Friday, December 7, 2012

Lulu Walks the Dog by Judith Viorst; illustrated by Lane Smith

Move over Lucy Van Pelt, there's a new kid on the block and she's just as selfish and bratty as you. Meet Lulu. Big head, big mouth, big ideas. She doesn't run a psychiatry booth like Lucy of Peanuts fame, but she does run a dog walking business and I haven't loved a character this much since ...well, Charlie Brown and the Peanuts gang. So many things reminded me of Peanuts from the pictures to the characters. The running gag on the poodle called, Pookie, doing "what she's supposed to do" to Lulu informing the reader she's going to call it "poop" reminded me of my younger sister who carried around a stuffed Snoopy dog that turned from pearly white to pukey gray and that she adoringly called, "Poopy." Lulu is spoiled, bossy, loud, in-your-face, irreverent; yet likable, because she says and does things that all of us have wanted to do at one time or another (okay, maybe you haven't but my nasty side has) and she is contrasted by the practically-perfect Fleischman who does everything right and everyone loves. 

Lulu demands her parents to give her some unknown thing at the start of the story. She claims that she is growing up and won't throw temper tantrums anymore to get what she wants, instead she manipulates her parents by making them feel guilty and tries negotiating with them. The latter works and she says she will work to save money for the outrageous item that she wants (and no, I'm not going to natter what it is - that would be like pulling the football away before you kick it through the goal posts). 

Lulu decides to walk 3 dogs for a fee. The bull dog, Brutus, is a hoot and the pictures Lane Smith draws are delicious with Brutus slobbing the face of a pinned-down Lulu, refusing to walk with its square bulk tanked to the ground, or Lulu being lassoed to a tree with Brutus giving her the who's-the-boss-now Miss Smarty-pants look, (there's more pics - look for yourself - lazy me doesn't want to name them all. Are you wondering why I keep inserting myself into this review? Well, I really don't feel like discussing it right now.) Smith's illustrations remind me of a cross between Charles Schultz and Salvador Dali. He has a surreal look and atmosphere that reminds me of a mix between cartoons and abstract art. Smith explains how Schultz influenced his artwork in Dily Evan's book called, "Show & Tell: Exploring the Fine Art of Children's Illustration," and it is evidenced in his simply drawn characters that show tremendous expression in a small shift of a line on the face. The cover shows Lulu looking at the viewer with no mouth or eyebrows; yet the shape of her head and pointed nose suggest pursed lips and a girl who is not happy as well as surprised that she's been outwitted by a dog (eh-hum... don't go by the blurry picture attached to this review - you have to see the actual book to truly see her eyeballing the reader).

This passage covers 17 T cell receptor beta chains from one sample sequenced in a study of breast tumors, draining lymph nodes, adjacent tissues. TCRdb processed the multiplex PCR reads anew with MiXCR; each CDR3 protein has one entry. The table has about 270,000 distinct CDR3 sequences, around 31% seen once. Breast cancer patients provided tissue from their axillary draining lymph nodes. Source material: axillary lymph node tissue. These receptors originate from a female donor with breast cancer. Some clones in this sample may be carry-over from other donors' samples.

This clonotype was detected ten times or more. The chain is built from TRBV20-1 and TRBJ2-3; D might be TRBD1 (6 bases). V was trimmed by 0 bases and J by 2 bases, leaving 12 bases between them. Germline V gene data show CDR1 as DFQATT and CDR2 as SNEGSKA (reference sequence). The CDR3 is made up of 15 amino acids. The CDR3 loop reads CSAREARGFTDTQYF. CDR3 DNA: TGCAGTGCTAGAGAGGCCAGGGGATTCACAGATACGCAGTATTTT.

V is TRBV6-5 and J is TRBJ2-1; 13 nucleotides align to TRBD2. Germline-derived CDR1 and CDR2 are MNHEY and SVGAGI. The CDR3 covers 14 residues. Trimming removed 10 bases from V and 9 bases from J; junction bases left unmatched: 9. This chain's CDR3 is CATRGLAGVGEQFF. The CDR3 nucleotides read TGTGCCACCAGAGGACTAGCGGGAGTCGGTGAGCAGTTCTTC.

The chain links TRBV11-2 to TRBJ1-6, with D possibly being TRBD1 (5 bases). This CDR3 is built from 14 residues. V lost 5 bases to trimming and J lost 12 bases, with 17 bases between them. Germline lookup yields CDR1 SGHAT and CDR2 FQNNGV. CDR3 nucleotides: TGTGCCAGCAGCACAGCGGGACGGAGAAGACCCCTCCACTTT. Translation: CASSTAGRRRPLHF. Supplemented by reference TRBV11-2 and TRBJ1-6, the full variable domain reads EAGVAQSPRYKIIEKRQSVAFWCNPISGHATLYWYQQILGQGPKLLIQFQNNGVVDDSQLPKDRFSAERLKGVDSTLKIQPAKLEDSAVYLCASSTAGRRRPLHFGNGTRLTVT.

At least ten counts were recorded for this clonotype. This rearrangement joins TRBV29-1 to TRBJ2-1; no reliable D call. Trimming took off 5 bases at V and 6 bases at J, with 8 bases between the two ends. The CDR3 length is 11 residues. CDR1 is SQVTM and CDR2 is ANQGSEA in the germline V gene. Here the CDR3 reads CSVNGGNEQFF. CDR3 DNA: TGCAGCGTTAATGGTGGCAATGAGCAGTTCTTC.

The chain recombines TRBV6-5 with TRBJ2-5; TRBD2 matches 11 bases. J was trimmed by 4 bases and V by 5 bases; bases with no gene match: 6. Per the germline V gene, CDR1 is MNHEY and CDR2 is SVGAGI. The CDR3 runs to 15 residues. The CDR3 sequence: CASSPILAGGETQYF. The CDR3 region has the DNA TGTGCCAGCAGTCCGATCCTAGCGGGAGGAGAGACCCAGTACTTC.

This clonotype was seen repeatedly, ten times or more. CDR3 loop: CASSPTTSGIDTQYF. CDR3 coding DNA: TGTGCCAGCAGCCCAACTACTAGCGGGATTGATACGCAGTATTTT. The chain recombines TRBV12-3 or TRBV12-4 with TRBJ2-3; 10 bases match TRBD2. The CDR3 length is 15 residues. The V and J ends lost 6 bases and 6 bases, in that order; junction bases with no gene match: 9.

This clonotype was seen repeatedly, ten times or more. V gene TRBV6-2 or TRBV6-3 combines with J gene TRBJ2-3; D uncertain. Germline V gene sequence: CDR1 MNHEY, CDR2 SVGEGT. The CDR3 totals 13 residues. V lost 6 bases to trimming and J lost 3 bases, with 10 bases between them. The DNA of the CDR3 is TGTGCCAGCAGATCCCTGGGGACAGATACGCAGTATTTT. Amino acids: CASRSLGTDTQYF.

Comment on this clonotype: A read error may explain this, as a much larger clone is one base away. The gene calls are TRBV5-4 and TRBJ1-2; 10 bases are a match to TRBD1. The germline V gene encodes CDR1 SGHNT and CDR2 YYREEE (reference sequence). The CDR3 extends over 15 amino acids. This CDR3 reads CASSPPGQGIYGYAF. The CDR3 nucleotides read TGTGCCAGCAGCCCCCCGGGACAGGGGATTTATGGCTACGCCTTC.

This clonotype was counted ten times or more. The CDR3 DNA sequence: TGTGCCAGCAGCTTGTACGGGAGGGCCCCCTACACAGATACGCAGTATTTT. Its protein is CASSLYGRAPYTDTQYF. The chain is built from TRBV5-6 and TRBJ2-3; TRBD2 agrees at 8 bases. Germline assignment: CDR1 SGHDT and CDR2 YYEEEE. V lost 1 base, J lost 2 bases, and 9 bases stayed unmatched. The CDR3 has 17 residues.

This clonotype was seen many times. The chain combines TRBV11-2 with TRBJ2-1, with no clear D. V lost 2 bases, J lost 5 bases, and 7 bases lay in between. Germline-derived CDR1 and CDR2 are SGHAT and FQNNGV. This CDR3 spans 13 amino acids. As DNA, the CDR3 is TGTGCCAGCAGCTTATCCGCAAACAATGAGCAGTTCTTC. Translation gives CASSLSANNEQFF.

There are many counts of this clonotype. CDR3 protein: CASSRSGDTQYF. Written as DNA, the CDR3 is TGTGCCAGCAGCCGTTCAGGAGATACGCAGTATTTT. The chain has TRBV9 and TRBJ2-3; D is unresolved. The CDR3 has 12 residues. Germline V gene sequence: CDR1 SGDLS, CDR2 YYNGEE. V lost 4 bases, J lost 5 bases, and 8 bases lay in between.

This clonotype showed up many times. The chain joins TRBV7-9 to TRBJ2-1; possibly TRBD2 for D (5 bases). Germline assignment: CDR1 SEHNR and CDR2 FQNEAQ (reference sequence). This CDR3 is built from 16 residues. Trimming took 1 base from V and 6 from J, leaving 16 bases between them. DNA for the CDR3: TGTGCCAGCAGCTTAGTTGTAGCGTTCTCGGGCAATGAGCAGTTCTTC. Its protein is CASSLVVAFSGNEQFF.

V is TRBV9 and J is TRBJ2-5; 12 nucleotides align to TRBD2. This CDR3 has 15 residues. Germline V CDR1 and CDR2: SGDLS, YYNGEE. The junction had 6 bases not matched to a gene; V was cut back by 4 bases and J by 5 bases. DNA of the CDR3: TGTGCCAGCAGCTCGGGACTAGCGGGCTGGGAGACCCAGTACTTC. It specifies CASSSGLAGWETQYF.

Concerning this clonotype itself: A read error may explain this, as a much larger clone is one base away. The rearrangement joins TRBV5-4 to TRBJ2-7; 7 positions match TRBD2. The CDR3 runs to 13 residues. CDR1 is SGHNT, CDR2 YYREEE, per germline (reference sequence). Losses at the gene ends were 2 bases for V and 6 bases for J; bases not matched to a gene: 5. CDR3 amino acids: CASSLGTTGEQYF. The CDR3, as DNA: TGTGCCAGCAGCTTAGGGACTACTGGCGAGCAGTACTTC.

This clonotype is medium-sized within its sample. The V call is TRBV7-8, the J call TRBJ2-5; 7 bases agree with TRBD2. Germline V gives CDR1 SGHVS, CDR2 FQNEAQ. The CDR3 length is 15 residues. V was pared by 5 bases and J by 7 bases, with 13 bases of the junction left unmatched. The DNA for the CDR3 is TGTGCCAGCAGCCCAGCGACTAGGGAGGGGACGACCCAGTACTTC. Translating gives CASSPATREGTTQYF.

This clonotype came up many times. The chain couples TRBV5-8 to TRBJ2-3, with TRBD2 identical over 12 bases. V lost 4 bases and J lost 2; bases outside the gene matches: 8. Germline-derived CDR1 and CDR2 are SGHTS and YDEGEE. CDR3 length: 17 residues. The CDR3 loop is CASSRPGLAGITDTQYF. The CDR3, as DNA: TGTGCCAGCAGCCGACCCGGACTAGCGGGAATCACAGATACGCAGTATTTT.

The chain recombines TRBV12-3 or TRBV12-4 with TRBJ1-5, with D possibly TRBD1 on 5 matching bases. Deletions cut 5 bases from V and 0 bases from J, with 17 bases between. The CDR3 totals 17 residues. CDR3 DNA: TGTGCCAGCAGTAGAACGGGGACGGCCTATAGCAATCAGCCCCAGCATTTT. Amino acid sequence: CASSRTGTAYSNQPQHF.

Lulu has problems with the other two dogs as well and only Fleischman seems to have the knack for controlling them. Not that Lulu wants his help. Not that Lulu is even thankful for his help. Lulu doesn't like the  practically-perfect Fleischman because she knows she doesn't want to be that way. How boring, she says with an exclamation mark! That's for sure. When she sings her money song throughout the story and has time-out sections I laughed every time (okay adult reader... I see you smiling - you have sung the money song too). But Lulu needs Fleischman's help and he is always there to unfuddle her muddles. At the end, Lulu does show Fleischman respect but they don't go so far as to become best friends. Lulu sarcastically tells the reader this isn't Cinderella with a happy ending. It's just sort of happy.

The author's asides are not intrusive to the plot; they are hysterical, sarcastic, and aid the reader by answering questions that occur while reading the story (errr... yes, I have been trying to imitate the author in this review. Did it work or did I annoy you? I think when author asides don't work they are annoying, don't you?) Depending on the age of the reader some of the humor might go over their heads, but there is still plenty to laugh at. The book is a fast read (took me longer to scratch out this review than read the book) and I am going to  have to try it with different ages as a read aloud.  Lulu is one character I can read overtime and over time. Hope there are more books to come.

Reading Level 5.3

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